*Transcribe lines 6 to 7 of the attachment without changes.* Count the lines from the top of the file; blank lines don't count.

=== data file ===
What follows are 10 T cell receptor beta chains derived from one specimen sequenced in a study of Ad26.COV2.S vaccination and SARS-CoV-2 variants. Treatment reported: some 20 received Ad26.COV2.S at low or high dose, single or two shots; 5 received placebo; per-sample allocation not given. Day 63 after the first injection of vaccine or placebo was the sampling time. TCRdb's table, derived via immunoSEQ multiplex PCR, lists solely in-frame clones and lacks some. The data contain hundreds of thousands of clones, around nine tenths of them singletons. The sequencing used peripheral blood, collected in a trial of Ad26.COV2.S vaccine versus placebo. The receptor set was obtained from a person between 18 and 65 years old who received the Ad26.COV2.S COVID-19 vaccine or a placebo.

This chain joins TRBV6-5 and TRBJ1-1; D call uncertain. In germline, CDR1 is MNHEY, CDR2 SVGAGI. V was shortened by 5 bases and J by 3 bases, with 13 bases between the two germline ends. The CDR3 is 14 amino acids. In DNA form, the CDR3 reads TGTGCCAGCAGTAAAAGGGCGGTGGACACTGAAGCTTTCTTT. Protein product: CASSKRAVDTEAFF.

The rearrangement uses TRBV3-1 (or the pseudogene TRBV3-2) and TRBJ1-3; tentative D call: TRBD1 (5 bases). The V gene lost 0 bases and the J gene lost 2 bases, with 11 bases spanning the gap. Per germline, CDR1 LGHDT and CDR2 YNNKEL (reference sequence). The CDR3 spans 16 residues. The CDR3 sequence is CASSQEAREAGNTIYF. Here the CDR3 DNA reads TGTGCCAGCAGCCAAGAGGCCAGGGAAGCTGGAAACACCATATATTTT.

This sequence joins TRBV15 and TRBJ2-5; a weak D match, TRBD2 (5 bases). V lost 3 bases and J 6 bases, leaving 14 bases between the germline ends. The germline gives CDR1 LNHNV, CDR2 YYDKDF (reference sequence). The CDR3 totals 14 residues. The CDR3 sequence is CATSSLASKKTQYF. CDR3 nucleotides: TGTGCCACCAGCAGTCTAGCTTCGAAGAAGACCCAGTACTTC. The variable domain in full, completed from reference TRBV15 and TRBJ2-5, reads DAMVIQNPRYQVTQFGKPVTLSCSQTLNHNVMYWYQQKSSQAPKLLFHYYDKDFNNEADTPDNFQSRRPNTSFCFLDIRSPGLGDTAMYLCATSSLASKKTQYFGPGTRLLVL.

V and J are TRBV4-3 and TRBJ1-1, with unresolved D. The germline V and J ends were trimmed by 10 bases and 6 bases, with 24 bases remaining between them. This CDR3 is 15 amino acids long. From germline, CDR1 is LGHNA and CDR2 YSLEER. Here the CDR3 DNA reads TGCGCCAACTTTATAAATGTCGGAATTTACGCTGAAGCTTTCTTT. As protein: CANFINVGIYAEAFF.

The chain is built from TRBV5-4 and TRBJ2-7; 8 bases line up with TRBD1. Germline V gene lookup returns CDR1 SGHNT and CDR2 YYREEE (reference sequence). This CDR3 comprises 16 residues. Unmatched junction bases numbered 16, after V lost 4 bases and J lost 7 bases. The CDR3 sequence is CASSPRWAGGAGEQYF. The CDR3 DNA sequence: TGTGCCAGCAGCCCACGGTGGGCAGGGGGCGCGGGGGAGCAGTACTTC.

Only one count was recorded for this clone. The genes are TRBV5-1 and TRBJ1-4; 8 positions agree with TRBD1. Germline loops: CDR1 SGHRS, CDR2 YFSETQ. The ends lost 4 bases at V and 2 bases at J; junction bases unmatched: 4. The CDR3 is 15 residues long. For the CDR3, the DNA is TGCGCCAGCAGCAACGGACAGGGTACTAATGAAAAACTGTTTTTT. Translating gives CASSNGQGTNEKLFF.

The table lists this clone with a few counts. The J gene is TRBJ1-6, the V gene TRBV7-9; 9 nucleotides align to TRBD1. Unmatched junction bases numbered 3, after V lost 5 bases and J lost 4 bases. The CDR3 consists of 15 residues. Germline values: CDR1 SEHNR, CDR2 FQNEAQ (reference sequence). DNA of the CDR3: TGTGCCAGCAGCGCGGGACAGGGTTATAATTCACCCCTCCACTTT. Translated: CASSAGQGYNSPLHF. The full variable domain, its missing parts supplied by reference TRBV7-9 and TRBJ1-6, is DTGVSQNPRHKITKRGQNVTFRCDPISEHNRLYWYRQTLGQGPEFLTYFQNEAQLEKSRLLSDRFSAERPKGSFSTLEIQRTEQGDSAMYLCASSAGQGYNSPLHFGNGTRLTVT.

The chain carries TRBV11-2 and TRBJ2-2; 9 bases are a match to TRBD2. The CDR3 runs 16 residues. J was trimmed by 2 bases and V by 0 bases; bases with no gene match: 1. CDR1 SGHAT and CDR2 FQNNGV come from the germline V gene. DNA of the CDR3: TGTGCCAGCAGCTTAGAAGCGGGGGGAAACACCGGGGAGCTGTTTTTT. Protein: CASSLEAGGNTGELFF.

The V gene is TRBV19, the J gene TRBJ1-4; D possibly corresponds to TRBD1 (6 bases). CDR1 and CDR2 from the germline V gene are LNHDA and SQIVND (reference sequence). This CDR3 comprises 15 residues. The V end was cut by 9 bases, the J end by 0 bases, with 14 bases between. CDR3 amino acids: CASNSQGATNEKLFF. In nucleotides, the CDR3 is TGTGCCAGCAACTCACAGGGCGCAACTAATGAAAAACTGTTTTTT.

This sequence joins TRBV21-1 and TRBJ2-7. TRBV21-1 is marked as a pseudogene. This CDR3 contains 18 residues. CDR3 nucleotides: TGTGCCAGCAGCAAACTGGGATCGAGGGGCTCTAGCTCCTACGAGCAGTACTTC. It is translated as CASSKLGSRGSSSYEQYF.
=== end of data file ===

The chain is built from TRBV5-4 and TRBJ2-7; 8 bases line up with TRBD1. Germline V gene lookup returns CDR1 SGHNT and CDR2 YYREEE (reference sequence). This CDR3 comprises 16 residues. Unmatched junction bases numbered 16, after V lost 4 bases and J lost 7 bases. The CDR3 sequence is CASSPRWAGGAGEQYF. The CDR3 DNA sequence: TGTGCCAGCAGCCCACGGTGGGCAGGGGGCGCGGGGGAGCAGTACTTC.

Only one count was recorded for this clone. The genes are TRBV5-1 and TRBJ1-4; 8 positions agree with TRBD1. Germline loops: CDR1 SGHRS, CDR2 YFSETQ. The ends lost 4 bases at V and 2 bases at J; junction bases unmatched: 4. The CDR3 is 15 residues long. For the CDR3, the DNA is TGCGCCAGCAGCAACGGACAGGGTACTAATGAAAAACTGTTTTTT. Translating gives CASSNGQGTNEKLFF.